• Uncovered trash in pickup truck beds FLIES OUT. Just use common sense. If you throw something in your pickup truck bed and when you get home it is not there, then you have littered Union County. It is the law, so please cover your load. Please be careful and thoughtful and see if we can reduce litter and allow additional playgrounds to be built in the county. That would be a wonderful outcome of simply being careful and aware.
  • From trailers, haulers and pickup trucks, FULL TRASH BAGS are blowing off. Often they hit the highway and break apart or the next car hits them. We have an ordinance that requires that your load be tarped or covered if you are hauling bags of trash or loose items to the dump.
  • The word GARBAGE refers to food products or byproducts of food preparation. Garbage left out in the open violates state health ordinances.
  • GLASS is accepted at a Union Co. facility called the Convenience Center at Ga. 325 and Ga. 515. However, the transfer station and recycling stations are not equipped to accept it.
  • The county litter HOT LINE is 706-439-6025. It is anonymous and you can leave a message day or night. You simply state that you saw someone throwing out trash. Hopefully you can give us the tag number but if not, any identification would help – time of day, location in county where you witnessed the trash being deposited, color and make of vehicle and if possible, what type trash? Was it a bag, cup, can or other?
  • HOUSEHOLD TRASH, such as rotten food and diapers, may cause disease from rodents and pests that get into it and cannot be allowed in the open without being confined in a sealed container.
  • The word JUNK generally refers to abandoned types of equipment and appliances including lawn mowers, washing machines, motorcycles or similar toys.
  • A JUNKED VEHICLE has no license plate and is partially dismantled or unable to be moved in the manner it was originally intended.
  • A JUNKYARD of junked vehicles has five or more of them.
  • It costs the county about $1,500 each to remove MOBILE HOMES. Obviously, most of them have been there for a long time. We try to work with the property owners on a case by case basis.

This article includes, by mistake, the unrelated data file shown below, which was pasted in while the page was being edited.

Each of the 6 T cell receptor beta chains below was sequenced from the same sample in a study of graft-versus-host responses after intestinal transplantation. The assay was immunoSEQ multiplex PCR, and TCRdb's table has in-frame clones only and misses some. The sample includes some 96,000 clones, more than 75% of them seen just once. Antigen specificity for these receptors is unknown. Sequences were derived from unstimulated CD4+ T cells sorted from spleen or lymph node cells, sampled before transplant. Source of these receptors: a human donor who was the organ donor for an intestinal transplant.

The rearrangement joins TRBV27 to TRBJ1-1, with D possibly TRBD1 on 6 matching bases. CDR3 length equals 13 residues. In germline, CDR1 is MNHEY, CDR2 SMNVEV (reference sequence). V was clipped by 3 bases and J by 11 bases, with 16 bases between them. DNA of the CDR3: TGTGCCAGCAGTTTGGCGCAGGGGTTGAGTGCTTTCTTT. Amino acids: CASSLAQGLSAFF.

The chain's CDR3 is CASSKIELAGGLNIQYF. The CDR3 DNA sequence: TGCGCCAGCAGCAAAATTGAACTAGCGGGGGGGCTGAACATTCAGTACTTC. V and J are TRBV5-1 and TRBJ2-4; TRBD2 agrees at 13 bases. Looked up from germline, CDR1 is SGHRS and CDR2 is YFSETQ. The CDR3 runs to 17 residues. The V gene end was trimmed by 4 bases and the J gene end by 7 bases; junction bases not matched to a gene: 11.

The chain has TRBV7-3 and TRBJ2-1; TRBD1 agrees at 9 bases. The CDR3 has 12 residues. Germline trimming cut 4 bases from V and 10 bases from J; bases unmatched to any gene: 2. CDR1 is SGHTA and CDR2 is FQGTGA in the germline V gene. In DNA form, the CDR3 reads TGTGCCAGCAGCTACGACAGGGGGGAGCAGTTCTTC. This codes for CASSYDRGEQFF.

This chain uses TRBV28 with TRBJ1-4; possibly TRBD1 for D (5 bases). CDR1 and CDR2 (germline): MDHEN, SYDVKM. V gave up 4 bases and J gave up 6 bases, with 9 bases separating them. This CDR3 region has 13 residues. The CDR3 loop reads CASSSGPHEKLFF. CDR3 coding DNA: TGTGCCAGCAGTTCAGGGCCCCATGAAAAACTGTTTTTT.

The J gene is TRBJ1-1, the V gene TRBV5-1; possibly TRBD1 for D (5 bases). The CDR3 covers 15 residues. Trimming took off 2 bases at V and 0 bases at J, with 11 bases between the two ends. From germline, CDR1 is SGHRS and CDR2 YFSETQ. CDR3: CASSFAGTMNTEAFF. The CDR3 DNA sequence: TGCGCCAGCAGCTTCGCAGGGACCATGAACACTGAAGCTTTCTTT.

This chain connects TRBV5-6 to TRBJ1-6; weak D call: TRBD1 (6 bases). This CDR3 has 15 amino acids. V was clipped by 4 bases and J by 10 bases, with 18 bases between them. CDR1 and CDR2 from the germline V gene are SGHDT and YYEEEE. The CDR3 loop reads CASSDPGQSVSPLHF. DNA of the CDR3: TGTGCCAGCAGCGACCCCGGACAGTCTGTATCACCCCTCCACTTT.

• The county only accepts #1 and #2 PLASTICS with screw lid tops because it has a market for them. The #1 plastic is usually clear or green and glossy and includes clear and green soda bottles, cooking oil bottles, peanut butter jars, salad dressing bottles and water bottles. The #2 plastic usually a milky or solid color and items are rigid, and this includes milk jugs, detergent bottles and shampoo bottles.
  • There are PROPERTIES AROUND THE COUNTY that look trashy. Trash has a lot of meanings to a lot of different people.
  • The SHERIFF’S DEPT. patrols the road to the transfer station.
  • Some drivers, for reasons I don’t understand, simply think it is OK to THROW OUT THE WINDOW bags, bottles, cigarette butts as they go down the highway.
  • The word TRASH is usually considered newspapers, cups, fast-food bags, grocery bags, Styrofoam and similar other items.
  • For a YARD FULL OF JUNK MATERIALS such as washers, dryers and other junk, the junk materials have to equal 600 square feet or more for it to be considered a junkyard. That would be an area 30 feet long by 20 feet wide.


“THE WORLD IS DROWNING
in ever-growing mounds of garbage,” the Washington Post wrote last November, but that’s not if Lamar Paris of a county at the roof of Georgia USA can help stop it from happening.

Tom Bennett of the Martins Creek community near Murphy, N.C., is a retired newsman and Hiwassee River Watershed Coalition member/volunteer. Email him at farblumtn07@gmail.com